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Bring an element of the exotic into your wardrobe! Crafted from rhodium plated sterling silver and palladium with accents of 18K yellow gold embraced™ accents, this ring features one oval shaped 18 x 13mm green Maw Sit Sit cabochon in an adhesive and a bezel setting. The ring is accented with eight round cut 1.5mm and two round cut 1.75mm chrome diopsides, all in bead settings.
The total Maw Sit Sit weight is 10.30ct and the total chrome diopside weight is 0.24ct (all approximate). This ring measures 3/4"L x 1"W x 5/16"H and features a gorgeous undergallery.
About Maw Sit Sit:
Mined near the famous Imperial Jade mines of Northern Myanmar, Maw Sit Sit was originally believed to be a form of jade until famed gemologist Gubelin correctly identified it. The name Maw Sit Sit was given by the locals of the region and refers to the Nahshawa and Tawmaw area where it is found. This chromium-rich metamorphic stone has a complex composition, but is primarily composed of Kosmochlor (ureyite) with varying amounts and combinations of minerals, namely from the amphibole, chlorite, and feldspar mineral groups. It is a natural stone with no known treatments. The chemical composition of Maw Sit Sit varies with mineral content though color is the result of the element chromium. Maw Sit Sit is rated 6 on the Mohs scale with a good toughness rating so it stands up well to daily wear, just like jade. It is a relatively rare stone and is not commercially available in large quantities.
Warranty: One year vendor warranty. Also includes a gemstone romance card with purchase.
Part of the Men's en Vogue II Collection. Gemstones may vary in color or pattern. Please allow for these natural variations. All weights pertaining to diamond weights are minimum weights. Additionally, please note that many gemstones are treated to enhance their beauty. Click here for important information about gemstone enhancements and special care requirements.
Pronounced "vermay," vermeil is an electroplating process in which 14K gold or higher is coated over sterling silver. Officially designated by the jewelry industry, items may only be sold as vermeil if they have a minimum thickness of 100 millionths of an inch (2.5 microns) of gold over the silver. Regular gold plating is less than 2.5 microns.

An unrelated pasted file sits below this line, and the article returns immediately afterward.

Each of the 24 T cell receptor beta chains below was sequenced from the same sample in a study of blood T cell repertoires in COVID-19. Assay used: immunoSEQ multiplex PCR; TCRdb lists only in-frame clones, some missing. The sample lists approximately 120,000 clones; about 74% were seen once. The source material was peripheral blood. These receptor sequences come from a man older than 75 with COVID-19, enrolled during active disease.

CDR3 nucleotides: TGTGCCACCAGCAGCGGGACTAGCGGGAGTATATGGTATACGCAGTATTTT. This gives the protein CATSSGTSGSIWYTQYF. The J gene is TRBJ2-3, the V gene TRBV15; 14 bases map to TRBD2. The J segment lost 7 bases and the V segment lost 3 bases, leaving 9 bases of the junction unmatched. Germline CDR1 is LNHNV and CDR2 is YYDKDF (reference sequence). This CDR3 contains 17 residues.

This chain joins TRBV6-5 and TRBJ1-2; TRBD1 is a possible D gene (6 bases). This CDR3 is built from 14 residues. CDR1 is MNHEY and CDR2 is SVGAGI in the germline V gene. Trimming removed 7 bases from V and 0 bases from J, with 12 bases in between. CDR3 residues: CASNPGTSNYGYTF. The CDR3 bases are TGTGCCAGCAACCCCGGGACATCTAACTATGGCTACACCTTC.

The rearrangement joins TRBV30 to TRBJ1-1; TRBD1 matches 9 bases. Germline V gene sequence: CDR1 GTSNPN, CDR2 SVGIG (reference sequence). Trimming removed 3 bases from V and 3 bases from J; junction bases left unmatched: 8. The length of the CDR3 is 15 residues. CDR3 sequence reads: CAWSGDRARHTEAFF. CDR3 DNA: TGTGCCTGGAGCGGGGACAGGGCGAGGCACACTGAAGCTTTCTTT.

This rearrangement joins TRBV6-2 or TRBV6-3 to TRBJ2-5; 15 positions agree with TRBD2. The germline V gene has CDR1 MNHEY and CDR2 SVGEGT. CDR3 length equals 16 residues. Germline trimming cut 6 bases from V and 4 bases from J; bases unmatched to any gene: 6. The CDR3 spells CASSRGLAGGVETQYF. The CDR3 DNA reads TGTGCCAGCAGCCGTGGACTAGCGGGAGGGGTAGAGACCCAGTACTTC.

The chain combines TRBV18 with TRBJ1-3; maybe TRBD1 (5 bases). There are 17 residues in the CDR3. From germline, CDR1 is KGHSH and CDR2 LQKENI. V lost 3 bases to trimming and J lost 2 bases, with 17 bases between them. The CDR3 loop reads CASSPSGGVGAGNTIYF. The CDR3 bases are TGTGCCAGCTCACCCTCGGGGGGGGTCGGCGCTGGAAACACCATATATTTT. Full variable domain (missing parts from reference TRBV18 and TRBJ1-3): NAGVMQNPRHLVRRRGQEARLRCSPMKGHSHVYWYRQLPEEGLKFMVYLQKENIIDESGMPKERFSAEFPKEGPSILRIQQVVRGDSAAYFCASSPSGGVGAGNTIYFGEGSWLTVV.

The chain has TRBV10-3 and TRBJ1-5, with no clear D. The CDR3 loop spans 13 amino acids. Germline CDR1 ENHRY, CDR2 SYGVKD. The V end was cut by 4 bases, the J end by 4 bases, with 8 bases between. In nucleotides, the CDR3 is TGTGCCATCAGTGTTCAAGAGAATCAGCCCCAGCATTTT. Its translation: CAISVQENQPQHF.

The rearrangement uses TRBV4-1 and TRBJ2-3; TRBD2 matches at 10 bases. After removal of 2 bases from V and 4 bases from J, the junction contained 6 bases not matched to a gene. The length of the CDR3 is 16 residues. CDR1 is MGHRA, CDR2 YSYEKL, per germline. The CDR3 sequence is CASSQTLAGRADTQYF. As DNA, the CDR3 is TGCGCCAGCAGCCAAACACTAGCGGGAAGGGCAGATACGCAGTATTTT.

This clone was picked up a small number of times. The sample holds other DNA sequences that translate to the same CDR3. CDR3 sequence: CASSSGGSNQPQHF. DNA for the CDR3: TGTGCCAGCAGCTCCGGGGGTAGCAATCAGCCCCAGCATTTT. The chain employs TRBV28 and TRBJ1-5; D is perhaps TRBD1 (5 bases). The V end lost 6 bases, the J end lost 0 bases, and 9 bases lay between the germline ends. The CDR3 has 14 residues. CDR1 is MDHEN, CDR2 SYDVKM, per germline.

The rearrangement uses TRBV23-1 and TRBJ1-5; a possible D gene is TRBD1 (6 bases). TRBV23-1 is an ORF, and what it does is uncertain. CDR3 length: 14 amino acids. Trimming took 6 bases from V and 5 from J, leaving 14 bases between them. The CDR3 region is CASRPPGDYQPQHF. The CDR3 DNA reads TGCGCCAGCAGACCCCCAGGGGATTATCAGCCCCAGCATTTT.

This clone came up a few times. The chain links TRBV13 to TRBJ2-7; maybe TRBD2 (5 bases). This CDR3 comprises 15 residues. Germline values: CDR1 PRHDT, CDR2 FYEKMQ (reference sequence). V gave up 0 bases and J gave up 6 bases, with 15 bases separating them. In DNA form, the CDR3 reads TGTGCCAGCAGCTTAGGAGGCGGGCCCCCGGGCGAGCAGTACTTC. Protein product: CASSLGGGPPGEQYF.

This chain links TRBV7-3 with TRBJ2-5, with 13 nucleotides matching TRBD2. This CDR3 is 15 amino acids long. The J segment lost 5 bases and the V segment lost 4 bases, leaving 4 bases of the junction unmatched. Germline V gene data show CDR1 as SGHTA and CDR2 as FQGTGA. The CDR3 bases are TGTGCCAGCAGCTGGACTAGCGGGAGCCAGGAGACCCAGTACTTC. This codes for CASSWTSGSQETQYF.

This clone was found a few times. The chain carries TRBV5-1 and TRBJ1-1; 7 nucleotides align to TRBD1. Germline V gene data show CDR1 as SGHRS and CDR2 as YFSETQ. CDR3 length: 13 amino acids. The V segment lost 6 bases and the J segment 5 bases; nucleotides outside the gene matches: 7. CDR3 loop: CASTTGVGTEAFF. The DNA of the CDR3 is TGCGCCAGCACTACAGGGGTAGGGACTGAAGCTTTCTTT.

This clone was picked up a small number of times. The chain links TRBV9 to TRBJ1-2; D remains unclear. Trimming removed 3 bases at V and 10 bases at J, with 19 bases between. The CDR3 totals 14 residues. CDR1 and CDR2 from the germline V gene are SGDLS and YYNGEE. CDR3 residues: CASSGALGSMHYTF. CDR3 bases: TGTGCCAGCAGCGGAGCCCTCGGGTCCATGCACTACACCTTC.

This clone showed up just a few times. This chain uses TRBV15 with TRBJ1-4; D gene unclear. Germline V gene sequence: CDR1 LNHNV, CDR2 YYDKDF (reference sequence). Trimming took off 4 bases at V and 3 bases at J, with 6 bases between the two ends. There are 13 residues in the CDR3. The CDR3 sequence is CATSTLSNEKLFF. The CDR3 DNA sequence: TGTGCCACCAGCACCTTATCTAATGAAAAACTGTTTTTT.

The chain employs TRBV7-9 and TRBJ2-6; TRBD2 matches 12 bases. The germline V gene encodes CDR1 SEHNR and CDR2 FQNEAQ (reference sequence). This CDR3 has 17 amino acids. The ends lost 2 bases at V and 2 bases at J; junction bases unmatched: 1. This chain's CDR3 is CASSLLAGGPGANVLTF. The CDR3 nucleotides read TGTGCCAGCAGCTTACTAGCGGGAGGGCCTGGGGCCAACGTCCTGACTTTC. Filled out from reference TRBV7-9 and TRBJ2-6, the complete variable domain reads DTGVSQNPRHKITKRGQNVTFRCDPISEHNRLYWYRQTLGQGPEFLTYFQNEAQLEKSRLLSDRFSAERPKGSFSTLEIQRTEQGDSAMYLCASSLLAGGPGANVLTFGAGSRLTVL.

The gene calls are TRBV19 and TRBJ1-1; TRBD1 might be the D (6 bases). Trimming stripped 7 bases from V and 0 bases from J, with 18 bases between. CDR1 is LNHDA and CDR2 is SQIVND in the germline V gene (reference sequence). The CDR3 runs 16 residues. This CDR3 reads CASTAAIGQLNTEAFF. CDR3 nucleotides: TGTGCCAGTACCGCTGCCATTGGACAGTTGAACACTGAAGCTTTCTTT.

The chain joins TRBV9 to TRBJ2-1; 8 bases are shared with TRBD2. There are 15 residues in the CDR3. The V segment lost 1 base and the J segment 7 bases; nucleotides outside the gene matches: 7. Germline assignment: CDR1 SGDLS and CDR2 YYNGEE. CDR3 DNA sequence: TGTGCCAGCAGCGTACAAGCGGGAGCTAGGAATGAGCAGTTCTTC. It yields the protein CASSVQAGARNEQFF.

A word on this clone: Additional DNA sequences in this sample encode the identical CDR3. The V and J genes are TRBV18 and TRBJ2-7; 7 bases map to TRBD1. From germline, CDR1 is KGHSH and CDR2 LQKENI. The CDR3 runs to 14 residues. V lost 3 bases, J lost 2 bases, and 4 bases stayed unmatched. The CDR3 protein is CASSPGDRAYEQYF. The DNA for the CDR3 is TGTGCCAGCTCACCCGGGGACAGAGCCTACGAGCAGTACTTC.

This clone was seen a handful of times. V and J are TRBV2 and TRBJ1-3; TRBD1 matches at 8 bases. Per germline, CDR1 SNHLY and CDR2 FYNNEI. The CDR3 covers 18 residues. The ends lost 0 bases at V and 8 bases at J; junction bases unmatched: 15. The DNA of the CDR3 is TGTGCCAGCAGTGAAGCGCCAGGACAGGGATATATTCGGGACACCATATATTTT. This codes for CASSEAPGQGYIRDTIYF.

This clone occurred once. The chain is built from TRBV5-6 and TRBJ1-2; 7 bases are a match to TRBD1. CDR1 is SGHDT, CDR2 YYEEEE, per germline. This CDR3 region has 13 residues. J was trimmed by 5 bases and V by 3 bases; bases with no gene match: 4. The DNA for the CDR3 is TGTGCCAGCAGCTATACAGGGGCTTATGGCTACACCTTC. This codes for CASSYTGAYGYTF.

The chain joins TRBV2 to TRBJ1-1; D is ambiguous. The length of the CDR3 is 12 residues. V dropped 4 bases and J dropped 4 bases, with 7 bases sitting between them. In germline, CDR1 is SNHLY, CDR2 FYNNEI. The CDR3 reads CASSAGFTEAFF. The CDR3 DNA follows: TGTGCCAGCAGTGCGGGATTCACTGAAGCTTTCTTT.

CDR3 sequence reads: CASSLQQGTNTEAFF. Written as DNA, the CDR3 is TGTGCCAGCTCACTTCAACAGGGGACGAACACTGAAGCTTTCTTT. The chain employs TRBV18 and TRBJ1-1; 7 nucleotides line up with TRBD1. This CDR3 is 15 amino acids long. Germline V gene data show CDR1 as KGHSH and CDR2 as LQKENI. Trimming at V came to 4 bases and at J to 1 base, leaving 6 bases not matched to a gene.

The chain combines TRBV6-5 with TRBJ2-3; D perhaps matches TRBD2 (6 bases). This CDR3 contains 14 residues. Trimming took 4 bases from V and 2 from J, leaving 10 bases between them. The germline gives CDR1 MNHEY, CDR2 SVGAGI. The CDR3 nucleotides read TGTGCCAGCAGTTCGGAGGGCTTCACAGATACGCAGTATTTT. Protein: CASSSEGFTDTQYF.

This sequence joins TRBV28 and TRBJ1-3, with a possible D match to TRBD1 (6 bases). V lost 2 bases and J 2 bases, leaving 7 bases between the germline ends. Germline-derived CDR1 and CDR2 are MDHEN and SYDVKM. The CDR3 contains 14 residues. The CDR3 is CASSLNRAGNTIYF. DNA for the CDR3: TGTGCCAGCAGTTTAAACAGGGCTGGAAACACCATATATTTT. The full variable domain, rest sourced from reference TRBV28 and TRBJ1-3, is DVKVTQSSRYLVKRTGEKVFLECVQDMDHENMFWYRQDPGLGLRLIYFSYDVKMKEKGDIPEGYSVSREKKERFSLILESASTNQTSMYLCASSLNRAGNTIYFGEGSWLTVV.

The "vermeil" technique of plating sterling silver with gold originated in France in the 1750s. It differs from "gold filled" or "gold plated" in terms of the thickness or thinness of the microns over sterling silver. "Gold filled" pieces have a much thicker layer, between 15 and 45 microns, which is mechanically bonded to the base metal with heat and pressure. Vermeil is a more expensive version of "gold plated". It does not wear off as quickly as gold plating does. However, over time, vermeil wears off and therefore will require re-plating.
Gold/Platinum Embraced Silver or Bronze:
Our platinum and gold embraced collections feature layers of platinum or 18K gold over sterling silver or bronze for a lustrous, radiant finish everywhere you look and touch.
To care for your plated jewelry items:
Chrome diopside, also called Russian diopside, offers an intense forest green color. Because it is the most affordable gemstone with a pure, rich green color, many jewelry designers predict chrome diopside will be the world’s leading emerald substitute by the end of the decade. It is mostly available in smaller sizes, with the rare larger sizes becoming much more expensive and too dark. A 26.17ct oval cut chrome diopside may be the largest known example of the faceted stone, but there is also a 25.33ct stone that is brighter and more intense in color.
Chrome diopside is relatively soft, with a hardness of 5.5 on the Mohs Scale. Mostly mined in Yakutia and Siberia, the liberalization of the economy of the former Soviet Union has made chrome diopside more available, and more popular, than ever before.
A selection of our jewelry is made of sterling palladium alloy. Palladium is a member of the platinum group of precious metals. By replacing a portion of the copper content used in standard sterling silver with palladium, this proprietary formula renders a precious metal with superior performance attributes. Sterling palladium is five times more tarnish-resistant than standard sterling silver and has strength similar to that of 14K gold.
Palladium has been used as a precious metal in jewelry since 1939, originally as an alternative to platinum for making white gold. Its naturally white color requires no rhodium plating. Additionally, palladium is proportionally much lighter than platinum and is ideal for use in heavier gemstone jewelry. It is a more expensive alloy than nickel, but it seldom causes the allergic reactions that nickel alloy can.